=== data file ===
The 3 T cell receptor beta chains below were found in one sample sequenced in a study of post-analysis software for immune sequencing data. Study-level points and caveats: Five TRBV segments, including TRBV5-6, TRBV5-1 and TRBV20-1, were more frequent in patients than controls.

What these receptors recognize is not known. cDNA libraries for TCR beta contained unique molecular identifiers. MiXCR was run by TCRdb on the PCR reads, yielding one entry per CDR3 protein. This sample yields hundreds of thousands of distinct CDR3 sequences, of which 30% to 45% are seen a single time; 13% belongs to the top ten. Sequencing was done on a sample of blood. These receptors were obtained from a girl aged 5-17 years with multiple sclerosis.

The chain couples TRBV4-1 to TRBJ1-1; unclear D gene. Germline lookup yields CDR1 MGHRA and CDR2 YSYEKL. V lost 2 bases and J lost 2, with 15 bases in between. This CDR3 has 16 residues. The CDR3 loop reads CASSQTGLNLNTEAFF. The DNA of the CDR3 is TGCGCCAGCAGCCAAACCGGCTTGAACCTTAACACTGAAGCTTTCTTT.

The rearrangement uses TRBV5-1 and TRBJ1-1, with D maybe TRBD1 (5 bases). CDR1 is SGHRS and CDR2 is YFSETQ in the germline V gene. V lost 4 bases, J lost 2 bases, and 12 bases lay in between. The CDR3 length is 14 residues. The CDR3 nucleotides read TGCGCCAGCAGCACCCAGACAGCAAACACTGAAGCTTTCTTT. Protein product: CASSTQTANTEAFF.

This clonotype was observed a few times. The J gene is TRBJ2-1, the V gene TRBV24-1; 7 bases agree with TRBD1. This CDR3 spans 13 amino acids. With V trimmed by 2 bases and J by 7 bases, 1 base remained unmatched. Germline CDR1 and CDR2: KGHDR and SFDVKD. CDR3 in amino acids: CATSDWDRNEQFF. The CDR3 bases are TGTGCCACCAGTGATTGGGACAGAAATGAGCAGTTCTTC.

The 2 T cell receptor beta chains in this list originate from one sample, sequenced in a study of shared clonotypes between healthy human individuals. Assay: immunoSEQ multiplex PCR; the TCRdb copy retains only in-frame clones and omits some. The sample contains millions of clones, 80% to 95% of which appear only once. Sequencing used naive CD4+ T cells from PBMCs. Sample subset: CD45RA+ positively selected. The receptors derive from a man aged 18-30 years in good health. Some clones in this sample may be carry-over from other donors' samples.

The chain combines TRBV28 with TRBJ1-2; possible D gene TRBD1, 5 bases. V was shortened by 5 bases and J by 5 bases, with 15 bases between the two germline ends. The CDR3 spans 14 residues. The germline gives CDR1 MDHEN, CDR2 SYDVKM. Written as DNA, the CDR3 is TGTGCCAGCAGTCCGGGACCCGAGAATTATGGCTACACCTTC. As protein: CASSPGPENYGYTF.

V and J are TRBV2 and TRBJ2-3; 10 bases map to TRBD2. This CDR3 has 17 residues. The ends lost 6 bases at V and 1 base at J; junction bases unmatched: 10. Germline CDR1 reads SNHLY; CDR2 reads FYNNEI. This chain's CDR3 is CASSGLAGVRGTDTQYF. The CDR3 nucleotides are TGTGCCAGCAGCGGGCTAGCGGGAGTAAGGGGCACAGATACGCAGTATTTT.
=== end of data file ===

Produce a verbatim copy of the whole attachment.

The 3 T cell receptor beta chains below were found in one sample sequenced in a study of post-analysis software for immune sequencing data. Study-level points and caveats: Five TRBV segments, including TRBV5-6, TRBV5-1 and TRBV20-1, were more frequent in patients than controls.

What these receptors recognize is not known. cDNA libraries for TCR beta contained unique molecular identifiers. MiXCR was run by TCRdb on the PCR reads, yielding one entry per CDR3 protein. This sample yields hundreds of thousands of distinct CDR3 sequences, of which 30% to 45% are seen a single time; 13% belongs to the top ten. Sequencing was done on a sample of blood. These receptors were obtained from a girl aged 5-17 years with multiple sclerosis.

The chain couples TRBV4-1 to TRBJ1-1; unclear D gene. Germline lookup yields CDR1 MGHRA and CDR2 YSYEKL. V lost 2 bases and J lost 2, with 15 bases in between. This CDR3 has 16 residues. The CDR3 loop reads CASSQTGLNLNTEAFF. The DNA of the CDR3 is TGCGCCAGCAGCCAAACCGGCTTGAACCTTAACACTGAAGCTTTCTTT.

The rearrangement uses TRBV5-1 and TRBJ1-1, with D maybe TRBD1 (5 bases). CDR1 is SGHRS and CDR2 is YFSETQ in the germline V gene. V lost 4 bases, J lost 2 bases, and 12 bases lay in between. The CDR3 length is 14 residues. The CDR3 nucleotides read TGCGCCAGCAGCACCCAGACAGCAAACACTGAAGCTTTCTTT. Protein product: CASSTQTANTEAFF.

This clonotype was observed a few times. The J gene is TRBJ2-1, the V gene TRBV24-1; 7 bases agree with TRBD1. This CDR3 spans 13 amino acids. With V trimmed by 2 bases and J by 7 bases, 1 base remained unmatched. Germline CDR1 and CDR2: KGHDR and SFDVKD. CDR3 in amino acids: CATSDWDRNEQFF. The CDR3 bases are TGTGCCACCAGTGATTGGGACAGAAATGAGCAGTTCTTC.

The 2 T cell receptor beta chains in this list originate from one sample, sequenced in a study of shared clonotypes between healthy human individuals. Assay: immunoSEQ multiplex PCR; the TCRdb copy retains only in-frame clones and omits some. The sample contains millions of clones, 80% to 95% of which appear only once. Sequencing used naive CD4+ T cells from PBMCs. Sample subset: CD45RA+ positively selected. The receptors derive from a man aged 18-30 years in good health. Some clones in this sample may be carry-over from other donors' samples.

The chain combines TRBV28 with TRBJ1-2; possible D gene TRBD1, 5 bases. V was shortened by 5 bases and J by 5 bases, with 15 bases between the two germline ends. The CDR3 spans 14 residues. The germline gives CDR1 MDHEN, CDR2 SYDVKM. Written as DNA, the CDR3 is TGTGCCAGCAGTCCGGGACCCGAGAATTATGGCTACACCTTC. As protein: CASSPGPENYGYTF.

V and J are TRBV2 and TRBJ2-3; 10 bases map to TRBD2. This CDR3 has 17 residues. The ends lost 6 bases at V and 1 base at J; junction bases unmatched: 10. Germline CDR1 reads SNHLY; CDR2 reads FYNNEI. This chain's CDR3 is CASSGLAGVRGTDTQYF. The CDR3 nucleotides are TGTGCCAGCAGCGGGCTAGCGGGAGTAAGGGGCACAGATACGCAGTATTTT.